Dollar Tree, the biggest U.S. dollar-store chain after its acquisition of Family Dollar in 2015, reported a better-than-expected quarterly profit on Tuesday, helped by lower merchandise costs and freight expenses.
Shares of the company, whose same-store sales also beat expectations, were up 7.3 percent at $88 in premarket trading.
Dollar-stores have been expanding aggressively in recent years, taking market share from Wal-Mart Stores and other retailers, thanks to their smaller store sizes, improving product assortment and prices that start at $1.00.
However, Wal-Mart has been fighting back, spending heavily to entice shoppers to its stores with better-stocked shelves and reduced prices on key items such as food.
Dollar Tree's sales at stores open more than a year rose 1.7 percent in constant-currency terms, beating the 1.4 percent rise expected by analysts polled by researcher Consensus Metrix.
"We believe that these results demonstrate the Family Dollar acquisition is paying dividends and remains firmly on course in terms of the savings and benefits Dollar Tree promised investors," Neil Saunders, chief executive of research firm Conlumino, said in an email.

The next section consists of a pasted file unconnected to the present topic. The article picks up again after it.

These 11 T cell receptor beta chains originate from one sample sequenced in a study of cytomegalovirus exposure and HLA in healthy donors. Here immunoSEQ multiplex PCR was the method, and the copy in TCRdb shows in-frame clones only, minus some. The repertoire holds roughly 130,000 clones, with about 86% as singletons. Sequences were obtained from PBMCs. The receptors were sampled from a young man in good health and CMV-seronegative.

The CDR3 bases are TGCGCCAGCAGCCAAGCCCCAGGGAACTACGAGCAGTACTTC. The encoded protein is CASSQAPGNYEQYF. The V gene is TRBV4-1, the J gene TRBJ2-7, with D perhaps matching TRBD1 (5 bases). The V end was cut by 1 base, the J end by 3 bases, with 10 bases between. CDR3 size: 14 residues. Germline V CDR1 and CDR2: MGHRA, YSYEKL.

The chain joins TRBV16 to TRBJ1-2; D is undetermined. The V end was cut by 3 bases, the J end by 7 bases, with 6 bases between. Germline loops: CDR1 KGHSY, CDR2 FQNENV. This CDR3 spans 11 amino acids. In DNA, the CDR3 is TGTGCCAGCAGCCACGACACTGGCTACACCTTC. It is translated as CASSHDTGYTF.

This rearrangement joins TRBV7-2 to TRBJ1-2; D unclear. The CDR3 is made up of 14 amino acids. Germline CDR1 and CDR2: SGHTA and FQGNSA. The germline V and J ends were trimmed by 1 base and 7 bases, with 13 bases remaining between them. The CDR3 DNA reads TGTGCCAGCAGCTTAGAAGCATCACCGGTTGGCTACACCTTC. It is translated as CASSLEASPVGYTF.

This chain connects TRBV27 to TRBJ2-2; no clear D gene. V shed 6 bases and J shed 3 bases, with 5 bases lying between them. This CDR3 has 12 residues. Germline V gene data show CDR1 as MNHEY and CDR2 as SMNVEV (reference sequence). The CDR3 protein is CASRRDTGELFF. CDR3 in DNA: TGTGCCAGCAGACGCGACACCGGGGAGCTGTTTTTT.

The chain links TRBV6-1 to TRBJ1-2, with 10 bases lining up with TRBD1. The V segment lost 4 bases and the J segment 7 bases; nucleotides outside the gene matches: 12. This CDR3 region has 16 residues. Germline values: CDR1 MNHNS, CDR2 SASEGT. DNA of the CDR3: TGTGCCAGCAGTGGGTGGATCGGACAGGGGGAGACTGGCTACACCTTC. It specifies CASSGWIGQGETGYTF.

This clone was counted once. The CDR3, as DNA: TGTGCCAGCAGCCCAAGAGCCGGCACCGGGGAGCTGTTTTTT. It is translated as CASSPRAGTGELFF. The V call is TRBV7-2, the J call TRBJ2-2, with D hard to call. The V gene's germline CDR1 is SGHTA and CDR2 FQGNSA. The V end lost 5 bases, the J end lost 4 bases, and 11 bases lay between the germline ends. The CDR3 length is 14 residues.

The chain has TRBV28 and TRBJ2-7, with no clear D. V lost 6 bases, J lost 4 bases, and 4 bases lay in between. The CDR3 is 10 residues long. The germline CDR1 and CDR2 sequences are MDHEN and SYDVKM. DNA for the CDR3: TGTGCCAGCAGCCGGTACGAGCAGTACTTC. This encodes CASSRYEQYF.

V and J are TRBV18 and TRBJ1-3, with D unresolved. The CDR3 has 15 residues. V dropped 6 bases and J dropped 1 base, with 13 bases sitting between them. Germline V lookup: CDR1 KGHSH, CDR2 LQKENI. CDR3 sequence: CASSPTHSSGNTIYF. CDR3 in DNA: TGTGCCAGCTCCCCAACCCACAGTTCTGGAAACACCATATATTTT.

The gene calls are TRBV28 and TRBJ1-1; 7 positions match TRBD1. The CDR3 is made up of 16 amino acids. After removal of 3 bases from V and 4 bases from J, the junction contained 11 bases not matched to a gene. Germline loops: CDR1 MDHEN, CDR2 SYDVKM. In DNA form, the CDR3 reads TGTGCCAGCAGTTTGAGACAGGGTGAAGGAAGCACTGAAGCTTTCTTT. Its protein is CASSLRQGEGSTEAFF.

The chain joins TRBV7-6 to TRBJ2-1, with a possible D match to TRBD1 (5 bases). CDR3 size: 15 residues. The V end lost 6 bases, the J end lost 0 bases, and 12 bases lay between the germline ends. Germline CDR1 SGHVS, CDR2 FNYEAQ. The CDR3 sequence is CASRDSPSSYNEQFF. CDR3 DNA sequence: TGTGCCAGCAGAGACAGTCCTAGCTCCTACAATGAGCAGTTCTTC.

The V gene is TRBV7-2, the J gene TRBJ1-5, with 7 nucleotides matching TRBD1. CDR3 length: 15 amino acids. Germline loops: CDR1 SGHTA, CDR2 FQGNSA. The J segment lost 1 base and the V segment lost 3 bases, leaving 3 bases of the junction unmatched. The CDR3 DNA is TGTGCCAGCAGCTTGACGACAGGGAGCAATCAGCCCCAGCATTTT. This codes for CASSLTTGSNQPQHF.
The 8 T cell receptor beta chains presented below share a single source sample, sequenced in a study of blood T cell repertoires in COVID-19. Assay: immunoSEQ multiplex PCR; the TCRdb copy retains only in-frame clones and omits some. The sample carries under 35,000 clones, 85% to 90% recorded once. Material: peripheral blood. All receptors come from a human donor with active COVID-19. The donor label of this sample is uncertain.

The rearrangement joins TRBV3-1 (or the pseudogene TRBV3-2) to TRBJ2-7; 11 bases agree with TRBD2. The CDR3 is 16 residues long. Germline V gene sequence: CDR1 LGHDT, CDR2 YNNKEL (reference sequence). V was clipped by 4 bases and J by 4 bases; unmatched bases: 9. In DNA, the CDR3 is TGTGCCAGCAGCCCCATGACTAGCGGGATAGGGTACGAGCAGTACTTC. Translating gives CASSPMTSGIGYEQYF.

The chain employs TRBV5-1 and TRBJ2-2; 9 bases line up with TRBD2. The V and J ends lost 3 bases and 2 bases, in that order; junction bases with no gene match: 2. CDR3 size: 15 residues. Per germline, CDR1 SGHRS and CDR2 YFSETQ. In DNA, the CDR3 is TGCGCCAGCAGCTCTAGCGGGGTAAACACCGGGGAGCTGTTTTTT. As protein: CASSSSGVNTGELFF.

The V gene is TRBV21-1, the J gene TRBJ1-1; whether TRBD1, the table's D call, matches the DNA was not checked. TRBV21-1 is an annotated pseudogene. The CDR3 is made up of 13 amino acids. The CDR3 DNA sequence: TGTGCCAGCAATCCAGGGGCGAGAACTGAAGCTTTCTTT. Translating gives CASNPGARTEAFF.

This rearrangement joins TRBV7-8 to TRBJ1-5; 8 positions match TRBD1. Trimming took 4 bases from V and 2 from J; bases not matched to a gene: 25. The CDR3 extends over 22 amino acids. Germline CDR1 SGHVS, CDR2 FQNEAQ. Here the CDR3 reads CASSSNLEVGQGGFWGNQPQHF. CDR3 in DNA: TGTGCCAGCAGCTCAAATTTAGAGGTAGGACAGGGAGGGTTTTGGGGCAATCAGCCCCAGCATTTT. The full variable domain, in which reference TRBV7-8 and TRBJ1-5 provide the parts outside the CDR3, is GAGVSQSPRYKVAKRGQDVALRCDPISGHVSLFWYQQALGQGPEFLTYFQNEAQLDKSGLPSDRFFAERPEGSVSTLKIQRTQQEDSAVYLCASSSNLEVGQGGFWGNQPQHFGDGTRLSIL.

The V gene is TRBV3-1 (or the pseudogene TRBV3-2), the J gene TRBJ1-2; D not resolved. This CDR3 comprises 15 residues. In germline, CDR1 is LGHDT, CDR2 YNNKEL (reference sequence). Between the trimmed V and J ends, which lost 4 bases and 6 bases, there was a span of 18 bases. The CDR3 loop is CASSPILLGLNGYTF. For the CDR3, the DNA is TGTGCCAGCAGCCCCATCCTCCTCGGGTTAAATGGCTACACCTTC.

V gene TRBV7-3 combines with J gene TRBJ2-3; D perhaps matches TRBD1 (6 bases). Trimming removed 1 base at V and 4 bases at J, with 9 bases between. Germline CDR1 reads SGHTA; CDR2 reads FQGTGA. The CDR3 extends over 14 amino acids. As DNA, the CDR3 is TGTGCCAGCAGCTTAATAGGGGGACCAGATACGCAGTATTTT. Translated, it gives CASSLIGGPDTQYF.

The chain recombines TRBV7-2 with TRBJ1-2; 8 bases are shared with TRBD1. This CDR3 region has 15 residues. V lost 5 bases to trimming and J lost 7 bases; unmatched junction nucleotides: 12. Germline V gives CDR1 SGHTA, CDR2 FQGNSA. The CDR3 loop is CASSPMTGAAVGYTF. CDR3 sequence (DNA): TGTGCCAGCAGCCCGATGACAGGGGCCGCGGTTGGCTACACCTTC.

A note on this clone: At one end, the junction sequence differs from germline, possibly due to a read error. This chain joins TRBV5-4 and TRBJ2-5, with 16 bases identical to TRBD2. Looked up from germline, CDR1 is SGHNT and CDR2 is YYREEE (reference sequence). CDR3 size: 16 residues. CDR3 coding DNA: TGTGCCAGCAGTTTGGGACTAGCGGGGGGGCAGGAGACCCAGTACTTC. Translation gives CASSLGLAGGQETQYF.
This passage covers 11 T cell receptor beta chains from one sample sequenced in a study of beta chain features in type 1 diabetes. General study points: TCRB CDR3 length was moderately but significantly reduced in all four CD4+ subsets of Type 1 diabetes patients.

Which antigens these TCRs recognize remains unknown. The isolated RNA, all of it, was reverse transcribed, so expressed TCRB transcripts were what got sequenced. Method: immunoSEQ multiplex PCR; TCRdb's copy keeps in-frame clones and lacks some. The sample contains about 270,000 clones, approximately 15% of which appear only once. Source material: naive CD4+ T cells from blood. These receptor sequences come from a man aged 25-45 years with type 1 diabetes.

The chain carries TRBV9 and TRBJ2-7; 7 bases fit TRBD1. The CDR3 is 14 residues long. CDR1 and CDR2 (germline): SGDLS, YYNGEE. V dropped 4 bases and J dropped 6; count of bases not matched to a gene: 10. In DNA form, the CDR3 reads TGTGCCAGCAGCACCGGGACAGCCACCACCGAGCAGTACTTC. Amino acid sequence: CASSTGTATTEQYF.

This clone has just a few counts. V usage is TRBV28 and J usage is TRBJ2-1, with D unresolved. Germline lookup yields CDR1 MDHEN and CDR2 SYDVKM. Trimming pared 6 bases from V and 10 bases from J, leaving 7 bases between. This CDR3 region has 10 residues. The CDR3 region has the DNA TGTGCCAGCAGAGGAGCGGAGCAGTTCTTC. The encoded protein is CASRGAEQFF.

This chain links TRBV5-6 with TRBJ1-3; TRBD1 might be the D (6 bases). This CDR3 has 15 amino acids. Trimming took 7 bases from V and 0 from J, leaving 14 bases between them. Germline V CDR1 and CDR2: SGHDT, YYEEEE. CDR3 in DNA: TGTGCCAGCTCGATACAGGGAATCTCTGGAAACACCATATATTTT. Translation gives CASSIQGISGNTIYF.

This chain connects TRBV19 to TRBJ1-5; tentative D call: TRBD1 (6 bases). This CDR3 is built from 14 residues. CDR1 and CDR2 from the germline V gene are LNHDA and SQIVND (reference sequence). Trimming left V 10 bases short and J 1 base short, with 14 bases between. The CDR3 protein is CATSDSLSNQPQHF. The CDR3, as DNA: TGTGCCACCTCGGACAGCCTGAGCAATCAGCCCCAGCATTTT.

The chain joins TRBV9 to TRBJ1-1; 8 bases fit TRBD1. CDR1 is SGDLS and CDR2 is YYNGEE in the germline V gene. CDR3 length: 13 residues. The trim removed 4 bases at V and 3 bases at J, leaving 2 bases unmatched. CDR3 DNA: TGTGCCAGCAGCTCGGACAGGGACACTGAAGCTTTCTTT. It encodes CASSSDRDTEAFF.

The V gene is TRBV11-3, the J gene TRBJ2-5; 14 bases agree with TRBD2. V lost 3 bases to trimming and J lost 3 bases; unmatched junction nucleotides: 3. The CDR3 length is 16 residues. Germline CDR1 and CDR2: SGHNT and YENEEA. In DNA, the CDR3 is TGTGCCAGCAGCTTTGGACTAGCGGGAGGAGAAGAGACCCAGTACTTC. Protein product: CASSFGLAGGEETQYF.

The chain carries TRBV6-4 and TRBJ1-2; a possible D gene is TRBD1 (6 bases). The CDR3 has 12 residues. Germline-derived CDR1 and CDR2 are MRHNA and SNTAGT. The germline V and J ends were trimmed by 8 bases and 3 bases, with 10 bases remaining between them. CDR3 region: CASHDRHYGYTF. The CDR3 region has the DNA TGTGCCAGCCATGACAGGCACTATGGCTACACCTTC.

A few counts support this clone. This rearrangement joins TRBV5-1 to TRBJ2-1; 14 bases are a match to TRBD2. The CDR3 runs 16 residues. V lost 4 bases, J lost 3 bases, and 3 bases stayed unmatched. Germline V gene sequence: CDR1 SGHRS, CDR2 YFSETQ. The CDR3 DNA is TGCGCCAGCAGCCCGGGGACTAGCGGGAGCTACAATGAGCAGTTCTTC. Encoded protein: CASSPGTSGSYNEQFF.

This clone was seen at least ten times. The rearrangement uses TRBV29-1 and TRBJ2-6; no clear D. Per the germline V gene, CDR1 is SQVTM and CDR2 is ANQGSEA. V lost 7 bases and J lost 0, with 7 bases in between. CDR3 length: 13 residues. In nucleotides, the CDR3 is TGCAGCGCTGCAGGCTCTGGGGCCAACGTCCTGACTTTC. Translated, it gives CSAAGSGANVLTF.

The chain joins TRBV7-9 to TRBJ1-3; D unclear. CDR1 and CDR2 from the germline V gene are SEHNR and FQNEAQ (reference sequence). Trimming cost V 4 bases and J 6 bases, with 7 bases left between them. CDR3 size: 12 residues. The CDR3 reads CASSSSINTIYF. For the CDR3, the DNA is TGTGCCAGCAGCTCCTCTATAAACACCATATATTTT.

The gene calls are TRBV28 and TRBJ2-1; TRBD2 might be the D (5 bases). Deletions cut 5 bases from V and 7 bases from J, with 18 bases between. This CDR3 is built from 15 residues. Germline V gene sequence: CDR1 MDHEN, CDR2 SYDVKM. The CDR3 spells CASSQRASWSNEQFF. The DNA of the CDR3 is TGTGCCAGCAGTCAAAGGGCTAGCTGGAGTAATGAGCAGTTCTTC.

Dollar Tree's net income rose to $171.6 million, or 72 cents per share, in the third quarter ended Oct. 29 from $81.9 million, or 35 cents per share, a year earlier. The prior year included charges and mark downs on Family Dollar.
Excluding items, the company earned 81 cents per share, beating the average analysts' estimate of 78 cents, according to Thomson Reuters I/B/E/S. Net sales rose 1.1 percent to $5.00 billion, just short of the average estimate of $5.07 billion.
Dollar Tree completed the acquisition of Family Dollar in July last year, meaning the latest quarter is the first in which there is a true year-on-year comparison of combined company's performance.
(Reporting by Sruthi Ramakrishnan in Bengaluru; Editing by Anil D'Silva and Ted Kerr)